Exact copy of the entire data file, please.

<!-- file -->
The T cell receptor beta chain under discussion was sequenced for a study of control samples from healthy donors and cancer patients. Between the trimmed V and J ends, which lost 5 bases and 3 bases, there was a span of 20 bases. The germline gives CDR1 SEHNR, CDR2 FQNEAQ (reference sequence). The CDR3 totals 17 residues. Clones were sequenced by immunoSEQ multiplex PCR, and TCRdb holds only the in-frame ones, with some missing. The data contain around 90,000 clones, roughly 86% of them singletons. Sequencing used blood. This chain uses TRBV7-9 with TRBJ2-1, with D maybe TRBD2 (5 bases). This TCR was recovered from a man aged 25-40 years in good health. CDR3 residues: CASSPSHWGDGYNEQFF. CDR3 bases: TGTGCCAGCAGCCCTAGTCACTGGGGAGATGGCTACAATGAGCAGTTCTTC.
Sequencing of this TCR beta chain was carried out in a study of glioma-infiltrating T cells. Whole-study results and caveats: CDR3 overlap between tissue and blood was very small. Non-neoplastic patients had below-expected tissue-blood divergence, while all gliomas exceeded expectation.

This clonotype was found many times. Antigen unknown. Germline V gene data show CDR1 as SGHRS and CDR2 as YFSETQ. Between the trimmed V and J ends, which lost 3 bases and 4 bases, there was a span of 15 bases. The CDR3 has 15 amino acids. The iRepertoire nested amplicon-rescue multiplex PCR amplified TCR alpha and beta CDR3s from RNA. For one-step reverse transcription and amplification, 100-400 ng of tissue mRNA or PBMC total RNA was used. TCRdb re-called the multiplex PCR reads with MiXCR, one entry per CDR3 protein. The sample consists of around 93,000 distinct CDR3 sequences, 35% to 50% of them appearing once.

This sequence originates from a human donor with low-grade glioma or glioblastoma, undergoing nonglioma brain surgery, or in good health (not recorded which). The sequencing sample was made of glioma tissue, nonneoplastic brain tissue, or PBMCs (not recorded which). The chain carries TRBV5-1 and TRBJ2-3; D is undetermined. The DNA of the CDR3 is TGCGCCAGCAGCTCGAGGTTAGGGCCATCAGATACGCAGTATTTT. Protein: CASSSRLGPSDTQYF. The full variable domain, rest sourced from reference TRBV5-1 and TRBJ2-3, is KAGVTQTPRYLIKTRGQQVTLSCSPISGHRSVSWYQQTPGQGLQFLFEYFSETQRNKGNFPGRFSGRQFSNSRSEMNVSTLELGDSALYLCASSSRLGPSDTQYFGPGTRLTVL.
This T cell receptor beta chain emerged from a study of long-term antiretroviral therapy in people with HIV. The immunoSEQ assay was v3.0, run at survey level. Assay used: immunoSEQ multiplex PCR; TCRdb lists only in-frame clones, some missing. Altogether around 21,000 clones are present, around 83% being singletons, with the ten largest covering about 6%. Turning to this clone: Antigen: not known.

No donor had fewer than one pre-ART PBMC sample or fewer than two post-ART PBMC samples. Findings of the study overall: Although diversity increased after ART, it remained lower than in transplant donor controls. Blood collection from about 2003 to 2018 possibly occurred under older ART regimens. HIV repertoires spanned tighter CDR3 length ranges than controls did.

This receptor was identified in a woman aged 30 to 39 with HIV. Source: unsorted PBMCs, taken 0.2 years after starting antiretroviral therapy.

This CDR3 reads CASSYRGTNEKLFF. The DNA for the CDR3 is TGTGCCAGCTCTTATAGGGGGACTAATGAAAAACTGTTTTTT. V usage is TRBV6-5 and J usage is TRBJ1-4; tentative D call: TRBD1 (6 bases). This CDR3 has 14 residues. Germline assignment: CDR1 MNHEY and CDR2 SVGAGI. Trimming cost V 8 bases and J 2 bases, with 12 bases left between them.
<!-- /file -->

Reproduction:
The T cell receptor beta chain under discussion was sequenced for a study of control samples from healthy donors and cancer patients. Between the trimmed V and J ends, which lost 5 bases and 3 bases, there was a span of 20 bases. The germline gives CDR1 SEHNR, CDR2 FQNEAQ (reference sequence). The CDR3 totals 17 residues. Clones were sequenced by immunoSEQ multiplex PCR, and TCRdb holds only the in-frame ones, with some missing. The data contain around 90,000 clones, roughly 86% of them singletons. Sequencing used blood. This chain uses TRBV7-9 with TRBJ2-1, with D maybe TRBD2 (5 bases). This TCR was recovered from a man aged 25-40 years in good health. CDR3 residues: CASSPSHWGDGYNEQFF. CDR3 bases: TGTGCCAGCAGCCCTAGTCACTGGGGAGATGGCTACAATGAGCAGTTCTTC.
Sequencing of this TCR beta chain was carried out in a study of glioma-infiltrating T cells. Whole-study results and caveats: CDR3 overlap between tissue and blood was very small. Non-neoplastic patients had below-expected tissue-blood divergence, while all gliomas exceeded expectation.

This clonotype was found many times. Antigen unknown. Germline V gene data show CDR1 as SGHRS and CDR2 as YFSETQ. Between the trimmed V and J ends, which lost 3 bases and 4 bases, there was a span of 15 bases. The CDR3 has 15 amino acids. The iRepertoire nested amplicon-rescue multiplex PCR amplified TCR alpha and beta CDR3s from RNA. For one-step reverse transcription and amplification, 100-400 ng of tissue mRNA or PBMC total RNA was used. TCRdb re-called the multiplex PCR reads with MiXCR, one entry per CDR3 protein. The sample consists of around 93,000 distinct CDR3 sequences, 35% to 50% of them appearing once.

This sequence originates from a human donor with low-grade glioma or glioblastoma, undergoing nonglioma brain surgery, or in good health (not recorded which). The sequencing sample was made of glioma tissue, nonneoplastic brain tissue, or PBMCs (not recorded which). The chain carries TRBV5-1 and TRBJ2-3; D is undetermined. The DNA of the CDR3 is TGCGCCAGCAGCTCGAGGTTAGGGCCATCAGATACGCAGTATTTT. Protein: CASSSRLGPSDTQYF. The full variable domain, rest sourced from reference TRBV5-1 and TRBJ2-3, is KAGVTQTPRYLIKTRGQQVTLSCSPISGHRSVSWYQQTPGQGLQFLFEYFSETQRNKGNFPGRFSGRQFSNSRSEMNVSTLELGDSALYLCASSSRLGPSDTQYFGPGTRLTVL.
This T cell receptor beta chain emerged from a study of long-term antiretroviral therapy in people with HIV. The immunoSEQ assay was v3.0, run at survey level. Assay used: immunoSEQ multiplex PCR; TCRdb lists only in-frame clones, some missing. Altogether around 21,000 clones are present, around 83% being singletons, with the ten largest covering about 6%. Turning to this clone: Antigen: not known.

No donor had fewer than one pre-ART PBMC sample or fewer than two post-ART PBMC samples. Findings of the study overall: Although diversity increased after ART, it remained lower than in transplant donor controls. Blood collection from about 2003 to 2018 possibly occurred under older ART regimens. HIV repertoires spanned tighter CDR3 length ranges than controls did.

This receptor was identified in a woman aged 30 to 39 with HIV. Source: unsorted PBMCs, taken 0.2 years after starting antiretroviral therapy.

This CDR3 reads CASSYRGTNEKLFF. The DNA for the CDR3 is TGTGCCAGCTCTTATAGGGGGACTAATGAAAAACTGTTTTTT. V usage is TRBV6-5 and J usage is TRBJ1-4; tentative D call: TRBD1 (6 bases). This CDR3 has 14 residues. Germline assignment: CDR1 MNHEY and CDR2 SVGAGI. Trimming cost V 8 bases and J 2 bases, with 12 bases left between them.